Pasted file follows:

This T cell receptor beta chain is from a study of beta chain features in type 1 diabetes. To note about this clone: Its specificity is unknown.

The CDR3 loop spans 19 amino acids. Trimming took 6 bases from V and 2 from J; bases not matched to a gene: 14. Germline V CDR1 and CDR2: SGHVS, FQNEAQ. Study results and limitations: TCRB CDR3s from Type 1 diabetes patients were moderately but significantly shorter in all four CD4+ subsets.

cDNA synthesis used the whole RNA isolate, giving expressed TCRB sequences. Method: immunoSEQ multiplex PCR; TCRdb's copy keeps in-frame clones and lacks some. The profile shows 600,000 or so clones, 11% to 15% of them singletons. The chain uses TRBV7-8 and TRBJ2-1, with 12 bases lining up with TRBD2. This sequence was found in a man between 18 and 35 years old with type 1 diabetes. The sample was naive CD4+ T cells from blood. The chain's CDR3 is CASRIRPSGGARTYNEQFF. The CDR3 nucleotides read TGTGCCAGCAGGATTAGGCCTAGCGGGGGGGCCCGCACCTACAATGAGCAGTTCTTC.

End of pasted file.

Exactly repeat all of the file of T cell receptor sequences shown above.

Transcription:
This T cell receptor beta chain is from a study of beta chain features in type 1 diabetes. To note about this clone: Its specificity is unknown.

The CDR3 loop spans 19 amino acids. Trimming took 6 bases from V and 2 from J; bases not matched to a gene: 14. Germline V CDR1 and CDR2: SGHVS, FQNEAQ. Study results and limitations: TCRB CDR3s from Type 1 diabetes patients were moderately but significantly shorter in all four CD4+ subsets.

cDNA synthesis used the whole RNA isolate, giving expressed TCRB sequences. Method: immunoSEQ multiplex PCR; TCRdb's copy keeps in-frame clones and lacks some. The profile shows 600,000 or so clones, 11% to 15% of them singletons. The chain uses TRBV7-8 and TRBJ2-1, with 12 bases lining up with TRBD2. This sequence was found in a man between 18 and 35 years old with type 1 diabetes. The sample was naive CD4+ T cells from blood. The chain's CDR3 is CASRIRPSGGARTYNEQFF. The CDR3 nucleotides read TGTGCCAGCAGGATTAGGCCTAGCGGGGGGGCCCGCACCTACAATGAGCAGTTCTTC.